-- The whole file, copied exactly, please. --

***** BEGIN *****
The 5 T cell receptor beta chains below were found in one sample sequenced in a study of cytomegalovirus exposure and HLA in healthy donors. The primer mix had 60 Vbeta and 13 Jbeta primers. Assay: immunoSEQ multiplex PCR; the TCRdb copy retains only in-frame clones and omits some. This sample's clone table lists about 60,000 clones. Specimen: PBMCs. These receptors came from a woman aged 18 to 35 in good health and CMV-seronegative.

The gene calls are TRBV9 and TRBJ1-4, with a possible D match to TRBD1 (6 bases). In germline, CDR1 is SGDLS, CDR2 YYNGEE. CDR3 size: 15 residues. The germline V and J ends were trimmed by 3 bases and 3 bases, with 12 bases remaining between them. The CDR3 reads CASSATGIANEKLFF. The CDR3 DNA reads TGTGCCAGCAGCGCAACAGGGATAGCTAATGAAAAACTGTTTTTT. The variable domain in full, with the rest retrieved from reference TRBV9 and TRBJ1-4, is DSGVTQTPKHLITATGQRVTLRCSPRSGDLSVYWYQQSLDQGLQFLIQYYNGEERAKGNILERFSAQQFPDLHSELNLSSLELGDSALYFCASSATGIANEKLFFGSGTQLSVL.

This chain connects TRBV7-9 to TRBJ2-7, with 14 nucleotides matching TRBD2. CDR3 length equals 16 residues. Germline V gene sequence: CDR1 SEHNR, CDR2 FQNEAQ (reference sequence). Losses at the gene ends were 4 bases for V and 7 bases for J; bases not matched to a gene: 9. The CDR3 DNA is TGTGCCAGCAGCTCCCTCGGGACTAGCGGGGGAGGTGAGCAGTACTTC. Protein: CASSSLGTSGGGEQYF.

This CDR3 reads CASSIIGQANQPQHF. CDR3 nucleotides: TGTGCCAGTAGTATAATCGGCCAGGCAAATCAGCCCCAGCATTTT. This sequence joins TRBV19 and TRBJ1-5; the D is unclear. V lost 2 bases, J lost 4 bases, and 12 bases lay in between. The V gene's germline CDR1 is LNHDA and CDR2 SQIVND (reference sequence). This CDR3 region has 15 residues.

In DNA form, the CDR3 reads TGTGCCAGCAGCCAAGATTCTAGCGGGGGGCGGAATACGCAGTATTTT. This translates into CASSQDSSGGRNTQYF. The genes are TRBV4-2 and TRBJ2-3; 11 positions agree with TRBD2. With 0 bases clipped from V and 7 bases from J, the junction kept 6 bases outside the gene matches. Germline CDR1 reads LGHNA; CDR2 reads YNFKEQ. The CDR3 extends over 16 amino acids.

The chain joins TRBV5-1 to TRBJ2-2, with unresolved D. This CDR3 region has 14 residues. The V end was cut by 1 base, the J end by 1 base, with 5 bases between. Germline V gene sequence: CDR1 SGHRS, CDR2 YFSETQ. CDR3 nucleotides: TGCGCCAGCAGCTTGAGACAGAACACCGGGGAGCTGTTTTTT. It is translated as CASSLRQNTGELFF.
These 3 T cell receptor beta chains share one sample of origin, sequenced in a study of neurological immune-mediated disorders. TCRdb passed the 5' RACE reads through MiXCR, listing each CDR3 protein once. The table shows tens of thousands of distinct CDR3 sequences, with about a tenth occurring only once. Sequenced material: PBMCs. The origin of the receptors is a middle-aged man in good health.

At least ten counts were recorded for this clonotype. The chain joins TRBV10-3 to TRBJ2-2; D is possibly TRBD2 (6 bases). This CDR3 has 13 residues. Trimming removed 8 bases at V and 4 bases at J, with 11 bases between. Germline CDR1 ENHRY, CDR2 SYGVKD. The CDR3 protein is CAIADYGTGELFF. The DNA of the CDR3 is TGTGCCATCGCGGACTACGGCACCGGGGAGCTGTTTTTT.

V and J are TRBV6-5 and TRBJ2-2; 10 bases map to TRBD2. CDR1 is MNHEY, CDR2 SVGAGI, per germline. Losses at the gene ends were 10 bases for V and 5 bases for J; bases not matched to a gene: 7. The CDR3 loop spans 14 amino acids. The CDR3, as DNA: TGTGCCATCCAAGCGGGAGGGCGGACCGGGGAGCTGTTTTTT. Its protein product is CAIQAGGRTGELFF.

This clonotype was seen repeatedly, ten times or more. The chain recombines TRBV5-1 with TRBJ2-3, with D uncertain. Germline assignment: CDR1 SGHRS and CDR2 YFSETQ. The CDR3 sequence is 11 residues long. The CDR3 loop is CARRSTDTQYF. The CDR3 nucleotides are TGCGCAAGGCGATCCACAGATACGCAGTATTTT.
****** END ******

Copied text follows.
The 5 T cell receptor beta chains below were found in one sample sequenced in a study of cytomegalovirus exposure and HLA in healthy donors. The primer mix had 60 Vbeta and 13 Jbeta primers. Assay: immunoSEQ multiplex PCR; the TCRdb copy retains only in-frame clones and omits some. This sample's clone table lists about 60,000 clones. Specimen: PBMCs. These receptors came from a woman aged 18 to 35 in good health and CMV-seronegative.

The gene calls are TRBV9 and TRBJ1-4, with a possible D match to TRBD1 (6 bases). In germline, CDR1 is SGDLS, CDR2 YYNGEE. CDR3 size: 15 residues. The germline V and J ends were trimmed by 3 bases and 3 bases, with 12 bases remaining between them. The CDR3 reads CASSATGIANEKLFF. The CDR3 DNA reads TGTGCCAGCAGCGCAACAGGGATAGCTAATGAAAAACTGTTTTTT. The variable domain in full, with the rest retrieved from reference TRBV9 and TRBJ1-4, is DSGVTQTPKHLITATGQRVTLRCSPRSGDLSVYWYQQSLDQGLQFLIQYYNGEERAKGNILERFSAQQFPDLHSELNLSSLELGDSALYFCASSATGIANEKLFFGSGTQLSVL.

This chain connects TRBV7-9 to TRBJ2-7, with 14 nucleotides matching TRBD2. CDR3 length equals 16 residues. Germline V gene sequence: CDR1 SEHNR, CDR2 FQNEAQ (reference sequence). Losses at the gene ends were 4 bases for V and 7 bases for J; bases not matched to a gene: 9. The CDR3 DNA is TGTGCCAGCAGCTCCCTCGGGACTAGCGGGGGAGGTGAGCAGTACTTC. Protein: CASSSLGTSGGGEQYF.

This CDR3 reads CASSIIGQANQPQHF. CDR3 nucleotides: TGTGCCAGTAGTATAATCGGCCAGGCAAATCAGCCCCAGCATTTT. This sequence joins TRBV19 and TRBJ1-5; the D is unclear. V lost 2 bases, J lost 4 bases, and 12 bases lay in between. The V gene's germline CDR1 is LNHDA and CDR2 SQIVND (reference sequence). This CDR3 region has 15 residues.

In DNA form, the CDR3 reads TGTGCCAGCAGCCAAGATTCTAGCGGGGGGCGGAATACGCAGTATTTT. This translates into CASSQDSSGGRNTQYF. The genes are TRBV4-2 and TRBJ2-3; 11 positions agree with TRBD2. With 0 bases clipped from V and 7 bases from J, the junction kept 6 bases outside the gene matches. Germline CDR1 reads LGHNA; CDR2 reads YNFKEQ. The CDR3 extends over 16 amino acids.

The chain joins TRBV5-1 to TRBJ2-2, with unresolved D. This CDR3 region has 14 residues. The V end was cut by 1 base, the J end by 1 base, with 5 bases between. Germline V gene sequence: CDR1 SGHRS, CDR2 YFSETQ. CDR3 nucleotides: TGCGCCAGCAGCTTGAGACAGAACACCGGGGAGCTGTTTTTT. It is translated as CASSLRQNTGELFF.
These 3 T cell receptor beta chains share one sample of origin, sequenced in a study of neurological immune-mediated disorders. TCRdb passed the 5' RACE reads through MiXCR, listing each CDR3 protein once. The table shows tens of thousands of distinct CDR3 sequences, with about a tenth occurring only once. Sequenced material: PBMCs. The origin of the receptors is a middle-aged man in good health.

At least ten counts were recorded for this clonotype. The chain joins TRBV10-3 to TRBJ2-2; D is possibly TRBD2 (6 bases). This CDR3 has 13 residues. Trimming removed 8 bases at V and 4 bases at J, with 11 bases between. Germline CDR1 ENHRY, CDR2 SYGVKD. The CDR3 protein is CAIADYGTGELFF. The DNA of the CDR3 is TGTGCCATCGCGGACTACGGCACCGGGGAGCTGTTTTTT.

V and J are TRBV6-5 and TRBJ2-2; 10 bases map to TRBD2. CDR1 is MNHEY, CDR2 SVGAGI, per germline. Losses at the gene ends were 10 bases for V and 5 bases for J; bases not matched to a gene: 7. The CDR3 loop spans 14 amino acids. The CDR3, as DNA: TGTGCCATCCAAGCGGGAGGGCGGACCGGGGAGCTGTTTTTT. Its protein product is CAIQAGGRTGELFF.

This clonotype was seen repeatedly, ten times or more. The chain recombines TRBV5-1 with TRBJ2-3, with D uncertain. Germline assignment: CDR1 SGHRS and CDR2 YFSETQ. The CDR3 sequence is 11 residues long. The CDR3 loop is CARRSTDTQYF. The CDR3 nucleotides are TGCGCAAGGCGATCCACAGATACGCAGTATTTT.